Agendas and Minutes

City Council (View All)

Regular Meeting

Minutes
Tuesday, April 15, 2014

MINUTES FOR THE REGULAR MEETING
ASHLAND CITY COUNCIL
April 15, 2014
Council Chambers
1175 E. Main Street

CALL TO ORDER

Mayor Stromberg called the meeting to order at 7:15 p.m. in the Civic Center Council Chambers.
 
ROLL CALL
Councilors Voisin, Morris, Lemhouse, Slattery, Rosenthal, and Marsh were present.
 
MAYOR’S ANNOUNCEMENTS
Mayor Stromberg explained there were still vacancies for various Commissions and Committees even though the annual appointments process was finished.
 
APPROVAL OF MINUTES
The minutes of the Study Session of March 31, 2014 and Business Meeting of April 1, 2014 were approved as presented.
 
SPECIAL PRESENTATIONS & AWARDS
Mayor Stromberg presented the Ragland Award in memoriam to Doug Gentry.  The Mayor’s proclamation of April as Fair Housing Month in Ashland was read aloud.
 
Historic Commission member Keith Swink provided the annual report and shared upcoming events and activities.
 
Mayor Stromberg moved 1. First Reading by title only of an ordinance titled, “An ordinance adopting a prohibition on the distribution of single use plastic bags,” Public Forum, and 2. Second Reading of an ordinance titled, “An ordinance imposing a temporary moratorium on establishment of medical marijuana facilities in the City of Ashland, and declaring an emergency” after the Public Hearing with Council consent.
 
CONSENT AGENDA
1.   Acceptance of Commission and Committee minutes
2.   Special procurement for the purchase of a Rovver X closed circuit sewer inspection system
3.   Special procurement for installation of a CERT antenna at Fire Station No. 1
4.   2014 annual appointments to boards and commissions
5.   Extension of Firewise Grant through September 30, 2014
6.   Ashland’s Wildfire Hazard Zone boundary amendment
 
Councilor Rosenthal pulled Consent Agenda item #4.  Council agreed all Commissioners would sign off on the newly revised Uniform Policies for Commissions and Committees.  Commission staff liaisons would obtain the signature sheet and forward them to the City Recorder for filing.
 
Councilor Marsh pulled Consent Agenda item #6 for further discussion.  Fire Chief John Kars clarified the Wildfire Hazard Zone boundary was a land use action before Council for approval that would go to the Planning Commission for review.  Homeowners in the wildfire designation areas were subject to construction restrictions, primarily roof construction, and landscape restrictions.  They will be eligible for Firewise grants and the boundary amendment will not affect homeowners insurance.
 
Councilor Voisin pulled Consent Agenda item #3 for further discussion.  Public Works Supervisor Mike Morrison, Jr. clarified staff would purchase the Rovver X closed circuit inspection system from Owen Equipment Company in Portland through the Houston Galveston Area Council that provided nationwide service access to local government for volume purchasing and discounts.  City Administrator Dave Kanner further clarified the City belonged to a statewide purchasing cooperative that bid out vehicles and equipment and offered a low price for those items to its members.  The Oregon Cooperative entered into mutual aid agreements with other purchasing cooperatives all over the country.  Under state law, the City could make purchases through other purchasing cooperatives depending on who had the lower price.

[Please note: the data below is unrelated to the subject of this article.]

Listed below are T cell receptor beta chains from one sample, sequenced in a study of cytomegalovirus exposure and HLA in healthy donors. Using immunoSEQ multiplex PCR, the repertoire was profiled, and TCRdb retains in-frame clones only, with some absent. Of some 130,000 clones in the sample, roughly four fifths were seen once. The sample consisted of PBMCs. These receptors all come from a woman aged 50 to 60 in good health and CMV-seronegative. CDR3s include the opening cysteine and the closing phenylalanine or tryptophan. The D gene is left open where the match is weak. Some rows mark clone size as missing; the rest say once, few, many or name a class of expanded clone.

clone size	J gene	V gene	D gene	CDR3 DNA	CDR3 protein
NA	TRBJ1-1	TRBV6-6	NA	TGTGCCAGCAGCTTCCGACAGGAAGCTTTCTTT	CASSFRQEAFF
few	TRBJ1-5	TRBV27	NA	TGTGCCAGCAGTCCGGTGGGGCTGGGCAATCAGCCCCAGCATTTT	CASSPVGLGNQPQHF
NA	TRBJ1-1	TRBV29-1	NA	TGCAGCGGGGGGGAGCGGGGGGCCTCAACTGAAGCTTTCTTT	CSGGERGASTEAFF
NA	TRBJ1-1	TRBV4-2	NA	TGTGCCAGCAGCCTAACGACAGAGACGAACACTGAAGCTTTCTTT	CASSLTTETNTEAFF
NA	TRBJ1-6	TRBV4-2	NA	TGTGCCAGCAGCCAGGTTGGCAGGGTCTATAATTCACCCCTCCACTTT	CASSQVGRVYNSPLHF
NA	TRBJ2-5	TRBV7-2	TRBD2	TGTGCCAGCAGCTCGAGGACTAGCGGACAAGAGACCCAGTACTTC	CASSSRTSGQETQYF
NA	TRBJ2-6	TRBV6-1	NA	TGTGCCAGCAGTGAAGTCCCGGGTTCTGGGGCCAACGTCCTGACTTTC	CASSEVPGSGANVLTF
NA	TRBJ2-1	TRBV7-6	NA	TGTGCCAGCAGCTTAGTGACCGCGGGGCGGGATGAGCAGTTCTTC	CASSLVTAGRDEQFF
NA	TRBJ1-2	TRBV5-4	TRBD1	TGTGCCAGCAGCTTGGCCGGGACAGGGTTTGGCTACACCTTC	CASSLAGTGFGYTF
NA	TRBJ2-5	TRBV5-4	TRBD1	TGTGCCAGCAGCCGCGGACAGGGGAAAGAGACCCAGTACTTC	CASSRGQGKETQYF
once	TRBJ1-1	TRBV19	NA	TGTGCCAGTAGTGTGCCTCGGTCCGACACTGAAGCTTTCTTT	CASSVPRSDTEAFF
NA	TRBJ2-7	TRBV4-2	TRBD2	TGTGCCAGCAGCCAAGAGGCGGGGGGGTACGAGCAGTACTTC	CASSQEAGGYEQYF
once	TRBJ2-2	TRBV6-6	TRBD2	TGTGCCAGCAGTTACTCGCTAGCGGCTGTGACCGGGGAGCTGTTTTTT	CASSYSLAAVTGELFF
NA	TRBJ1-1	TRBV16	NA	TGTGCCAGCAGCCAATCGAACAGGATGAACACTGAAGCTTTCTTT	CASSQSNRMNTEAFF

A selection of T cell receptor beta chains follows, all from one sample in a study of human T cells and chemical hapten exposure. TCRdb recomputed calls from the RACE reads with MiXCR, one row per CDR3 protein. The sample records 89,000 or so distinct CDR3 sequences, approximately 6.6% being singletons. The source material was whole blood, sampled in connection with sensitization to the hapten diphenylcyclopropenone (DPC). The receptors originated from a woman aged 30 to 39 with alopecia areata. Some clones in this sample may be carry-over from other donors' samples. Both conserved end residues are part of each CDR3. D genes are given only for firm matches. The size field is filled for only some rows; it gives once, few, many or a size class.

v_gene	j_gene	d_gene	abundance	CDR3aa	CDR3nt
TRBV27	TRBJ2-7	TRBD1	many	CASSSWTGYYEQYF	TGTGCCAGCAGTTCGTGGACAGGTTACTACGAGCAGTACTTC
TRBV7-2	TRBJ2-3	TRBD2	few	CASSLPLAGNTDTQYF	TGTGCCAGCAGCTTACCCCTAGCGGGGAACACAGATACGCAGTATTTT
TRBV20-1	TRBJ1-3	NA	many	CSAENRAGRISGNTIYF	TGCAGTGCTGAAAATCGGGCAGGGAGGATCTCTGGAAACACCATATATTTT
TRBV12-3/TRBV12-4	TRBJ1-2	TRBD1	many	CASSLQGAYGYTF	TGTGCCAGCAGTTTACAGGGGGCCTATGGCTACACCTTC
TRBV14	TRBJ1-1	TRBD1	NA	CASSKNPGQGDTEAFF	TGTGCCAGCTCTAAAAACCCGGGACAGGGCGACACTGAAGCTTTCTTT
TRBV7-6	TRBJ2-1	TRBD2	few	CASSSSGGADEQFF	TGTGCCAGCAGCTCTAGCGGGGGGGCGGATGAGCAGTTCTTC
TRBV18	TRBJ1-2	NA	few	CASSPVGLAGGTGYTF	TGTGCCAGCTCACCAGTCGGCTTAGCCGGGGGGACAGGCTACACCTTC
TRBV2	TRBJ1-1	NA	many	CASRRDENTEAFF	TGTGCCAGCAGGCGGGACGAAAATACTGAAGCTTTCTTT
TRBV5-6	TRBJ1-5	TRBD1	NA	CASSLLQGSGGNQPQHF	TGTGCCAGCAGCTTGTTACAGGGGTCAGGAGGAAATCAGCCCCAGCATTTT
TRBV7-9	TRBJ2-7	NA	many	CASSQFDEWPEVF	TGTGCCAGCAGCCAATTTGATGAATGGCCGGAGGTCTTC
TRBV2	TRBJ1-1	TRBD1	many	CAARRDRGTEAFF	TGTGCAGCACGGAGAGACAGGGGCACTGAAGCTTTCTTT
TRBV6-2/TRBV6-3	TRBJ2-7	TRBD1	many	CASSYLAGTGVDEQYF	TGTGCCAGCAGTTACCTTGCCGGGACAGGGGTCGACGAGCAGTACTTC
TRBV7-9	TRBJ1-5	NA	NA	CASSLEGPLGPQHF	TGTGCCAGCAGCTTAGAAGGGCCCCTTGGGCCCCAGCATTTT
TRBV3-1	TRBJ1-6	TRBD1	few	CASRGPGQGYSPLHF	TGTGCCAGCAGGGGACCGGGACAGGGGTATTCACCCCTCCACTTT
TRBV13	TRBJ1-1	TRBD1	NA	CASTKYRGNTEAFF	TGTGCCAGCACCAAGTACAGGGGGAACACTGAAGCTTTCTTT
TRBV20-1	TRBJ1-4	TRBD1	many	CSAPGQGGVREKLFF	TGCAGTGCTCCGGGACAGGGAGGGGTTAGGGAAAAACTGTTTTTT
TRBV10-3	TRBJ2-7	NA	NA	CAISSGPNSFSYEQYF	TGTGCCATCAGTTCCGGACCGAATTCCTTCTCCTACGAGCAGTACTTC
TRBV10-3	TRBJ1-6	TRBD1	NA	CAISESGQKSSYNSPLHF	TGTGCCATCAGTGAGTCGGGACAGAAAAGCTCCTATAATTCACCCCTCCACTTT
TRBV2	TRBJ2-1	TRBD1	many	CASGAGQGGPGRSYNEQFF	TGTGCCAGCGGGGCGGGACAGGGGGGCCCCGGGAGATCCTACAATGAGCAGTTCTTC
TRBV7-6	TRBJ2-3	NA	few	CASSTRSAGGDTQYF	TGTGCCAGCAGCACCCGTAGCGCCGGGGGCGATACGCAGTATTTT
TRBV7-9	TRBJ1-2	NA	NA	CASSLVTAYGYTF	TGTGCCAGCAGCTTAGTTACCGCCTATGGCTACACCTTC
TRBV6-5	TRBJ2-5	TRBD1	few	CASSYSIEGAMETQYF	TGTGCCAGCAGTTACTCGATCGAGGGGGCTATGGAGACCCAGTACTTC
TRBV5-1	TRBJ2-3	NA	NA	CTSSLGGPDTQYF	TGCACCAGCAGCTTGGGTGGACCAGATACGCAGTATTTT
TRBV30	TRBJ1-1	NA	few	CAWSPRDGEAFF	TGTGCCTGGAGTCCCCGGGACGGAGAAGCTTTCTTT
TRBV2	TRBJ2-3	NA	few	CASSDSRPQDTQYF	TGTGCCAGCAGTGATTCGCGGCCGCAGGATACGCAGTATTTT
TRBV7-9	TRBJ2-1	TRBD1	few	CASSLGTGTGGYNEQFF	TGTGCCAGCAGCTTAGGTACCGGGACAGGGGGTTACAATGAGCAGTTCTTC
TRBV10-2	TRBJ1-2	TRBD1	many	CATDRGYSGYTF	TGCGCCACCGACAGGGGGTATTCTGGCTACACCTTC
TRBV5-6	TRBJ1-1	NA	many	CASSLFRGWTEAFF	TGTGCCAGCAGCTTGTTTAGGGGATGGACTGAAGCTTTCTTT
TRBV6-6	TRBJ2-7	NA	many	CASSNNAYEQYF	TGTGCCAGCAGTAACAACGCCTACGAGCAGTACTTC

Councilor Slattery/Morris m/s to approve Consent Agenda items. Voice Vote: all AYES. Motion passed.
 
PUBLIC HEARINGS
1.   Public Hearing on the 2014 Community Development Block Grant (CDBG) award and CDBG action plan development
Housing Program Specialist Linda Reid explained the City received a direct allocation of Community Development Block Grant (CDBG) funds from the Department of Housing and Urban Development (HUD).  Each year the City offered these funds competitively to area nonprofits and organizations to provide services to populations that benefited from the money.  For the 2014-2015 program year, the City received three applications for the $136,000 allocation.  Applicants included Maslow Project to continue the School-Based Services for Ashland Homeless Youth outreach program, the St. Vincent de Paul home visitation program, and Habitat for Humanity Rogue Valley for their A Brush with Kindness and Critical Home Repair program.
 
Public Hearing Open: 7:37 p.m.
 
Lacey Renae/330 Glenn Street/Program Manager and Mental Health Counselor for MASLOW/Noted support received from the City allowed Maslow Project to expand services into Ashland.  They requested $10,000 in CDBG continued funding to help provide basic needs, resources, outreach, and case management services to homeless youth and families in Ashland.  The funds would pay for a .65 full time equivalent case manager.  She described services offered by the Maslow Project to homeless and at risk children from birth to 21 years old.  The average child was 11 years old, often homeless with their entire family.  In 2013, they graduated 91% and served 82 unduplicated individuals.